Be it Facebook Messenger, WhatsApp, Kik or Telegram, all the major messaging apps have launched their own bot platforms. At the same time, more and more companies are turning to chatbots to automate support-related tasks and help streamline the customer journey.
While at this point in time bots are mainly capable of handling simpler requests, advances in AI mean that we’ll most likely be able to hand over a considerable amount of our routine work at some point in the near future. But are we getting closer to the day when bots will completely take over our marketing campaigns? Personally, I don’t think so. Here’s why:
Like It or Not, the Future is Probably Bot-Filled
Recent research by Gartner has predicted that by 2020, 50% of companies will spend more on bots and chatbots than on traditional mobile apps.
One of the problems with apps is that people tend to download them, try them out and then never use them again – studies show that users just rotate the same five apps. That’s a lot of investment on the part of brands for ultimately minimal impact.
But as we well know, people love to text, and with advances in Natural Language Programming (NLP) making chatbots increasingly human-like, those chatbots are growing increasingly popular with consumers. Twilio has found that 66% of the latter actually preferred to interact with companies via messaging apps.
A chatbot therefore makes sense from a ROI point of view. Your brand app, however informative and entertaining, is unlikely to be able to compete with the likes of Facebook and Google for people’s attention. An informative and entertaining chatbot that’s integrated into the messaging platforms your customers are already using every day, however, is a whole different matter.
What Bots Get Right
While developing a chatbot is, in my opinion, a great step forward for your brand, it’s important to keep in mind that there are some things bots are great at – and others that it’s best to leave to humans for the time being.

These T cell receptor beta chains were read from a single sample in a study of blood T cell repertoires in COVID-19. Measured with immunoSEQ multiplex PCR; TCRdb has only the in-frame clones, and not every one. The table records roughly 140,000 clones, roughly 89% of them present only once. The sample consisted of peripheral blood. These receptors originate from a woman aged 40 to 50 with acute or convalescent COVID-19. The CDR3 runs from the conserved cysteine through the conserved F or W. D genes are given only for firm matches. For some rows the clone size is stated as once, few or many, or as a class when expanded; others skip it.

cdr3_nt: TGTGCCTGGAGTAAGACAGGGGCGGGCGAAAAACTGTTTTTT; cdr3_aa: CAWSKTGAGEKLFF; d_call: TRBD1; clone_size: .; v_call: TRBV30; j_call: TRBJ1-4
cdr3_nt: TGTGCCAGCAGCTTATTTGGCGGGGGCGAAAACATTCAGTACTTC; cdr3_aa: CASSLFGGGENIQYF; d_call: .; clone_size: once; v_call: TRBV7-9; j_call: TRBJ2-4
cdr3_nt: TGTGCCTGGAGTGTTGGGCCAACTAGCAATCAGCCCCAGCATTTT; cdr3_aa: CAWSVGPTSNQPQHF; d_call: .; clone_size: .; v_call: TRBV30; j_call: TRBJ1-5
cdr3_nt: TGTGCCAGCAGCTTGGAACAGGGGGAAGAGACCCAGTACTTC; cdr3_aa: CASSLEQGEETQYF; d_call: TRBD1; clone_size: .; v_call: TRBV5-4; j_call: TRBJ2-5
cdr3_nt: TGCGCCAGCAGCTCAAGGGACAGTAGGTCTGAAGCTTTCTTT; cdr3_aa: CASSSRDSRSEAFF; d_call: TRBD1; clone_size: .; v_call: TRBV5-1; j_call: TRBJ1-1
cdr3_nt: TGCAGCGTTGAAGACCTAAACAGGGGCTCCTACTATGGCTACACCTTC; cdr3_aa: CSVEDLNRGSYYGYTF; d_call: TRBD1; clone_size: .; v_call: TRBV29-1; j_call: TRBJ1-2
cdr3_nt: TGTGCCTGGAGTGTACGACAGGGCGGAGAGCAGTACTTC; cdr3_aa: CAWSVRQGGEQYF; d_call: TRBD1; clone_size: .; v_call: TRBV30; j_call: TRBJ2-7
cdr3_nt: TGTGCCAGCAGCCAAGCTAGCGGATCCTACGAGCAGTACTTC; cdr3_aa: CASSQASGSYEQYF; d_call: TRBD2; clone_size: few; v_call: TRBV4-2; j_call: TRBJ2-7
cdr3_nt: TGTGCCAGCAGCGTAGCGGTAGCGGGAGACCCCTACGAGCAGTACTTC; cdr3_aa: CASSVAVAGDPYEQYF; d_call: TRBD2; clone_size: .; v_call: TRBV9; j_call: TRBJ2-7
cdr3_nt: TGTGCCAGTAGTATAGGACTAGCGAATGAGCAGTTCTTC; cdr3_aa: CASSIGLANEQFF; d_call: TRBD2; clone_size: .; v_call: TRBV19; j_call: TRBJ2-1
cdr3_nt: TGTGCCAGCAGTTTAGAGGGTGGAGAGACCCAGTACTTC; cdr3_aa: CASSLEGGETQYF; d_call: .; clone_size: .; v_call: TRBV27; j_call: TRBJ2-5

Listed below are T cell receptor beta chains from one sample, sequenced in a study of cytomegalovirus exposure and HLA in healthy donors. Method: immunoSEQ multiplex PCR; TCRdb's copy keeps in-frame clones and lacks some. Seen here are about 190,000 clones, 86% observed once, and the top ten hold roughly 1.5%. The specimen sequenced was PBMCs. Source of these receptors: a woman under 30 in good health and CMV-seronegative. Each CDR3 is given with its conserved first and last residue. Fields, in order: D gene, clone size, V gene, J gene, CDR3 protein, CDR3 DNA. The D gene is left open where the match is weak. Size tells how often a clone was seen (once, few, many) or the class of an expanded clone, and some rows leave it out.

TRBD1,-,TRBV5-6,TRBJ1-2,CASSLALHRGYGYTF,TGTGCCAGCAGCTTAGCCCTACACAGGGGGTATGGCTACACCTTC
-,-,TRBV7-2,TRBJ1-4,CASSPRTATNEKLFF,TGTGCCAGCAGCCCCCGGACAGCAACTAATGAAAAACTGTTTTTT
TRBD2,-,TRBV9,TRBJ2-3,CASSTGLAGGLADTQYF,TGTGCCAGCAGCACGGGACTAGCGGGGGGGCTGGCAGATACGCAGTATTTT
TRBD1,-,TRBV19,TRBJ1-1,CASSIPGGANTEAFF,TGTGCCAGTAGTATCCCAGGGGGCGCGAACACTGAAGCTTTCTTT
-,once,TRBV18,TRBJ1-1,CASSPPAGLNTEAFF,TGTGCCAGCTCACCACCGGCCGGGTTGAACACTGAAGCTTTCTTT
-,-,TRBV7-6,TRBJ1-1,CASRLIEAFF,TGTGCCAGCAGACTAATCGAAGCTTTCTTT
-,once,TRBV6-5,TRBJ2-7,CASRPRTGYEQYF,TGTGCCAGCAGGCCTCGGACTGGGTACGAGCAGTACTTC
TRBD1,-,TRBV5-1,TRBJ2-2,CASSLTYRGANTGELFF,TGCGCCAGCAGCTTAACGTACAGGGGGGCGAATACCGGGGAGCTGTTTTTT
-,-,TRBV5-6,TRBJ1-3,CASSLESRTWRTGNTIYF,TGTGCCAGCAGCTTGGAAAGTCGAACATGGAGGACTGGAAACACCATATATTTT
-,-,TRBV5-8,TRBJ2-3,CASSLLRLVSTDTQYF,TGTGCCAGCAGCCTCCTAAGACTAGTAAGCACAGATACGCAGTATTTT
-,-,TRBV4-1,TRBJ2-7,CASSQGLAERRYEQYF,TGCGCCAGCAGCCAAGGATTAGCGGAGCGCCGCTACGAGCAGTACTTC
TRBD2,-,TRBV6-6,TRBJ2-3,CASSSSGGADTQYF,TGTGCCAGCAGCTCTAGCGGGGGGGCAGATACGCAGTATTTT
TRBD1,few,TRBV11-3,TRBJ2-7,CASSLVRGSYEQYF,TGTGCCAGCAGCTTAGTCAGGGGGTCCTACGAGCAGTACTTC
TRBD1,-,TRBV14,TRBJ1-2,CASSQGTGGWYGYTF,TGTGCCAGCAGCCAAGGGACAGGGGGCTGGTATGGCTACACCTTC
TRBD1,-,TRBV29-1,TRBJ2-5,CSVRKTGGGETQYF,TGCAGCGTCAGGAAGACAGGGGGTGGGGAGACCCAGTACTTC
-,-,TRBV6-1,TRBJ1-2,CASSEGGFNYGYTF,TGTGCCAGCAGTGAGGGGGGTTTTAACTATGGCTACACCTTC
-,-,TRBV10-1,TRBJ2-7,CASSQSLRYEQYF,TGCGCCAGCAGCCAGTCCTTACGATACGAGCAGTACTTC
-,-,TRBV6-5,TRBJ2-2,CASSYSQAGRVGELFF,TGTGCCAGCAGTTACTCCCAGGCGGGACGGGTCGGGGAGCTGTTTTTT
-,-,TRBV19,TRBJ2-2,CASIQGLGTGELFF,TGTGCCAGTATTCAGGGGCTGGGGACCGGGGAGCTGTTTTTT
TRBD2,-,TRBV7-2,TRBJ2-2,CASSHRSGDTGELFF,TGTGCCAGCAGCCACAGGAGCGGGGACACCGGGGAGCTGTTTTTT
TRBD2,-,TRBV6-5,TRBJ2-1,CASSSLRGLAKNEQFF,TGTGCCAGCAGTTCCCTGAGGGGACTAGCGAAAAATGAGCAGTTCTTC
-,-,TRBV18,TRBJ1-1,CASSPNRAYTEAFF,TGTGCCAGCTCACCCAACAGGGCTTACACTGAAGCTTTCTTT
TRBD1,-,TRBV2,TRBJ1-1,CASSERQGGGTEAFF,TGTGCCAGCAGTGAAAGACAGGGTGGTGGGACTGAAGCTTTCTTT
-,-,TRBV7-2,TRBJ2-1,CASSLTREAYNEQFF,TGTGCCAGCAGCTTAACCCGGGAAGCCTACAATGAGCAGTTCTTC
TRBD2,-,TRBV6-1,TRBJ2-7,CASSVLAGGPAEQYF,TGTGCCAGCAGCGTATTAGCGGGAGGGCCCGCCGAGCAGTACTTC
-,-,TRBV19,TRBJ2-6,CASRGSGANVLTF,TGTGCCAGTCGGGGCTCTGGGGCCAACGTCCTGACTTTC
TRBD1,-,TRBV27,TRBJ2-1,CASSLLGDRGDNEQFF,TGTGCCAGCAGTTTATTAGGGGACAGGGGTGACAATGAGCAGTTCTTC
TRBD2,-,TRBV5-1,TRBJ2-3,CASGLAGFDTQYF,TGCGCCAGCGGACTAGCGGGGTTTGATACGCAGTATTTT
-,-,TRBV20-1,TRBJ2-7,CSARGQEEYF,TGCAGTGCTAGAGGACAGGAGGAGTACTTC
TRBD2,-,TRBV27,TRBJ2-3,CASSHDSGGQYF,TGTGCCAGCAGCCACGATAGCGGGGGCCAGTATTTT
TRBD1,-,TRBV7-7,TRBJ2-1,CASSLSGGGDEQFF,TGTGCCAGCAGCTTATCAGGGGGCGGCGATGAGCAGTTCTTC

Bots are great at computation. They can sift through vast quantities of data and detect patterns that would take even the most competent marketing analyst thousands of years to deliver. What’s more, they can draw on that same data to provide valuable insights and carefully crafted buyer personas that will then enable you to take your marketing one step further.
Once they’ve got those personas down to a T, they can help you develop personalised marketing messages that will feel like they’re from a trusted friend rather than a brand.
Chatbots in particular are great at automating simple tasks that eat up your working day. This is particularly true when it comes to customer service, where chatbots can handle simple support requests and filter conversations, pointing clients towards human agents if necessary. Machine-learning-powered chatbots can take this even further by personalising their responses and improving them over time. While that technology is in its infancy, we’re looking towards an exciting future.
When You Need a Human Touch
Human agents, on the other hand, aren’t so great at analysing huge amounts of data – at least not at bot-level speed or efficiency. What they are good at is interpreting and reacting to human emotions, in a way that bots aren’t (yet) equipped to do.
Want to help your customers easily locate up-to-date pricing information, enquire about returns policies or compare two different products to find out which one is right for them? Set up a chatbot. An irate customer wanting to know ASAP why their order hasn’t turned up two weeks down the line or complaining of having been overcharged? Get a human on the line.
While efficiency and swift response time are a must for brands in this day and age (according to the Lead Response Management Study, the odds of qualifying a lead in 5 minutes versus 30 drop 21 times), it’s also true that people value an emotional connection with the companies they choose to do business with. Few things can be more damaging to your relationship with your clients than a perceived lack of human connection.
So by all means, hand over those simple repetitive queries and processing tasks to chatbots, and see your teams’ productivity rocket as a result. However, don’t make the mistake of trying to pass your bots off as human. You’ll notice that successful brand chatbots, such as those offered by Sephora and Starbucks, are absolutely upfront about their true nature, which in no way prevents them from having a very positive impact on customer engagement.
In conclusion? People still like talking to people. Bots aren’t going to be completely replacing your well-trained, responsive and empathetic sales team any time soon. Ultimately, bots will facilitate and augment conversations between humans. The trick to making them work for your brand is developing a bot that’s aligned with your needs and ensuring you have a great team to take over when necessary.
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